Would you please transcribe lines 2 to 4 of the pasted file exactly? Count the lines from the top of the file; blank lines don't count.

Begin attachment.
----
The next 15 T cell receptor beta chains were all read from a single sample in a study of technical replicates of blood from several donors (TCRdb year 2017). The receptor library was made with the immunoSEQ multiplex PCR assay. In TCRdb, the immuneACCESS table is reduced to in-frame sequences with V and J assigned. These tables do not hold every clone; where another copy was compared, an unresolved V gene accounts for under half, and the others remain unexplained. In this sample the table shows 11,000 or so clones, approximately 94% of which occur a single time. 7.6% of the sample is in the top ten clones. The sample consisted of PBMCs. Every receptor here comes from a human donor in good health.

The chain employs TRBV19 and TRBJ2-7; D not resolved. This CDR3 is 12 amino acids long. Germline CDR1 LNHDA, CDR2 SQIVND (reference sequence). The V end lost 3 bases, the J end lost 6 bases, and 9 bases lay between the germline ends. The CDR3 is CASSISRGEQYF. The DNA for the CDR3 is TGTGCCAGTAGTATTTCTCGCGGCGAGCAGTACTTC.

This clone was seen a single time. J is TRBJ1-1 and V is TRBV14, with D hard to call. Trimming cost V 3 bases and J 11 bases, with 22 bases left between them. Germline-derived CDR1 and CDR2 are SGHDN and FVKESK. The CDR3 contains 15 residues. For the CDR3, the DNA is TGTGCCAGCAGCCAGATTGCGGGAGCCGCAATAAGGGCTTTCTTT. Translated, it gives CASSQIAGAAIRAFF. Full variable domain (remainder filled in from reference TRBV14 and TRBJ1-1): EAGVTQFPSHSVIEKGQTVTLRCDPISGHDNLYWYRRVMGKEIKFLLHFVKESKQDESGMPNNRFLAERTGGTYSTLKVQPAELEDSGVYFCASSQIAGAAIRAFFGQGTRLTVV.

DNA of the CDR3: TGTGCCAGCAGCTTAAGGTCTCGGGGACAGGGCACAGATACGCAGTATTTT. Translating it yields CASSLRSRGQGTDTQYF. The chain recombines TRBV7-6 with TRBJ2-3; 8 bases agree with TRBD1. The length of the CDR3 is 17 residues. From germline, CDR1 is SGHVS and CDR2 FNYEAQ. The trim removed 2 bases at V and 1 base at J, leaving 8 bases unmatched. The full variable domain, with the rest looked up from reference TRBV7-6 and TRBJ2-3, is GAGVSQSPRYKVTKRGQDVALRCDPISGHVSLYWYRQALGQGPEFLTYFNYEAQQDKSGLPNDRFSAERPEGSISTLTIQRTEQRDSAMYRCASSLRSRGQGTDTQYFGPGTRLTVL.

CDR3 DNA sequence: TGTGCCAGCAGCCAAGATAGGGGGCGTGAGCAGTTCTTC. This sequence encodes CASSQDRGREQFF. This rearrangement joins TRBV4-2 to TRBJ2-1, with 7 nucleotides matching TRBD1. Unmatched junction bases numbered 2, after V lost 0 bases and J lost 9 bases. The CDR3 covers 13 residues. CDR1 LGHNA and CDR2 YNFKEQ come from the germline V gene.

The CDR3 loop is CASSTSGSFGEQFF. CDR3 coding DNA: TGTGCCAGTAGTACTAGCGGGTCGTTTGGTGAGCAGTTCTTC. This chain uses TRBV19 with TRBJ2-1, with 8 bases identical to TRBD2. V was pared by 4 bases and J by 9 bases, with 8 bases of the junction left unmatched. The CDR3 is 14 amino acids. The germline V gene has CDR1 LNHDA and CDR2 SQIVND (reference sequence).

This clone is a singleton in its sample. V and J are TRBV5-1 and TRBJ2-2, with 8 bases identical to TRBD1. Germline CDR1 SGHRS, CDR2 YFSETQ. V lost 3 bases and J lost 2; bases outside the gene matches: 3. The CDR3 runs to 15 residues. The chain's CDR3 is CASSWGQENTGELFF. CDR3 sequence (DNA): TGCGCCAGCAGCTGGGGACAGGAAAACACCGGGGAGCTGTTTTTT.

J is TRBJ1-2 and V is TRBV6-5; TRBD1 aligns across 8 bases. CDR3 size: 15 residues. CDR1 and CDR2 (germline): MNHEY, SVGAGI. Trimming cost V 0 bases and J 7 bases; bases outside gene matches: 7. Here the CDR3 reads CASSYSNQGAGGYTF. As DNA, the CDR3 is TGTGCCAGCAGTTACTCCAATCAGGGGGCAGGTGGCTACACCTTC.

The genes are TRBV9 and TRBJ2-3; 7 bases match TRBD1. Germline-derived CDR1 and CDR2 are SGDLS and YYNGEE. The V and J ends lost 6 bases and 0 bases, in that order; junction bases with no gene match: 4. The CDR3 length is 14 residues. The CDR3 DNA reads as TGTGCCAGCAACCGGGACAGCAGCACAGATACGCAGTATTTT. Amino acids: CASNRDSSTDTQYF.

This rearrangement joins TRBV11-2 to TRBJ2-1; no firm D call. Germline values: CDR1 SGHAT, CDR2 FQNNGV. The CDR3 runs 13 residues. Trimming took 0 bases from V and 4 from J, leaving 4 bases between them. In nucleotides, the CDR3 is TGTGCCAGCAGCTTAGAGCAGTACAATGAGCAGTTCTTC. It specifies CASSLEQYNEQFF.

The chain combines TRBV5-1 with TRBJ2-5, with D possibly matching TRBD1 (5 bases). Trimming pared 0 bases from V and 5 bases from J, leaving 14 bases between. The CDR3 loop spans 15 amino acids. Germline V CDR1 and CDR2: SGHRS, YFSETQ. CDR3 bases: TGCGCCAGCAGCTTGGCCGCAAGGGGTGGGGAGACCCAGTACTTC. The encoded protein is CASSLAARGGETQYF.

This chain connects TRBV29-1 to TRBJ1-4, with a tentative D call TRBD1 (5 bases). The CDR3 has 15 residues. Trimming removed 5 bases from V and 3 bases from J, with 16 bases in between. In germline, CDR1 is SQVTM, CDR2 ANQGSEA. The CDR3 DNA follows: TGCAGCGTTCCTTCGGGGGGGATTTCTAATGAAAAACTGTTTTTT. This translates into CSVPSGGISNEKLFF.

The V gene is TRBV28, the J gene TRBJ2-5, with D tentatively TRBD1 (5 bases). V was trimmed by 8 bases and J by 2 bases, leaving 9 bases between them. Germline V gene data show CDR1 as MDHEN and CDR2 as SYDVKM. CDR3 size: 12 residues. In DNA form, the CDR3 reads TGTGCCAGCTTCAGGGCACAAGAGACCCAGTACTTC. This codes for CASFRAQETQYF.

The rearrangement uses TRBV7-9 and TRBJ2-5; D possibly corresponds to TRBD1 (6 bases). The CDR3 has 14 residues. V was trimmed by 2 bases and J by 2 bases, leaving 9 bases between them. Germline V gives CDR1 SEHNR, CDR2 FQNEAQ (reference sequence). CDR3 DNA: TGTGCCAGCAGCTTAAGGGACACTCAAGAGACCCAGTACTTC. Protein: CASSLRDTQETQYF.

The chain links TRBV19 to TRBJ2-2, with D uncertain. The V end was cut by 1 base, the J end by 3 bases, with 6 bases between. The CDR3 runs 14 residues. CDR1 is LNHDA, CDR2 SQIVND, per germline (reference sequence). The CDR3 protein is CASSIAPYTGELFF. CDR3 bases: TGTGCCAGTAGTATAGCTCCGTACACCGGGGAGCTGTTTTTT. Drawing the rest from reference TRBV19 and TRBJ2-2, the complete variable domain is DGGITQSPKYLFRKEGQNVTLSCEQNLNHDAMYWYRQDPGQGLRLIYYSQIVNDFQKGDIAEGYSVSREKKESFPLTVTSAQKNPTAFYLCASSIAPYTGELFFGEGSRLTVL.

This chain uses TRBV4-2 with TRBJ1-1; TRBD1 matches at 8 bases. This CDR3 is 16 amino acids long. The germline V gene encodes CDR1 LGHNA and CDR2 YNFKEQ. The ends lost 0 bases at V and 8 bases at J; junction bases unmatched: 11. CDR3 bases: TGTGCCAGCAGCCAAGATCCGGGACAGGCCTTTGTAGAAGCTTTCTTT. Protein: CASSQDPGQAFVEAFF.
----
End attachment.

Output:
The chain employs TRBV19 and TRBJ2-7; D not resolved. This CDR3 is 12 amino acids long. Germline CDR1 LNHDA, CDR2 SQIVND (reference sequence). The V end lost 3 bases, the J end lost 6 bases, and 9 bases lay between the germline ends. The CDR3 is CASSISRGEQYF. The DNA for the CDR3 is TGTGCCAGTAGTATTTCTCGCGGCGAGCAGTACTTC.

This clone was seen a single time. J is TRBJ1-1 and V is TRBV14, with D hard to call. Trimming cost V 3 bases and J 11 bases, with 22 bases left between them. Germline-derived CDR1 and CDR2 are SGHDN and FVKESK. The CDR3 contains 15 residues. For the CDR3, the DNA is TGTGCCAGCAGCCAGATTGCGGGAGCCGCAATAAGGGCTTTCTTT. Translated, it gives CASSQIAGAAIRAFF. Full variable domain (remainder filled in from reference TRBV14 and TRBJ1-1): EAGVTQFPSHSVIEKGQTVTLRCDPISGHDNLYWYRRVMGKEIKFLLHFVKESKQDESGMPNNRFLAERTGGTYSTLKVQPAELEDSGVYFCASSQIAGAAIRAFFGQGTRLTVV.

DNA of the CDR3: TGTGCCAGCAGCTTAAGGTCTCGGGGACAGGGCACAGATACGCAGTATTTT. Translating it yields CASSLRSRGQGTDTQYF. The chain recombines TRBV7-6 with TRBJ2-3; 8 bases agree with TRBD1. The length of the CDR3 is 17 residues. From germline, CDR1 is SGHVS and CDR2 FNYEAQ. The trim removed 2 bases at V and 1 base at J, leaving 8 bases unmatched. The full variable domain, with the rest looked up from reference TRBV7-6 and TRBJ2-3, is GAGVSQSPRYKVTKRGQDVALRCDPISGHVSLYWYRQALGQGPEFLTYFNYEAQQDKSGLPNDRFSAERPEGSISTLTIQRTEQRDSAMYRCASSLRSRGQGTDTQYFGPGTRLTVL.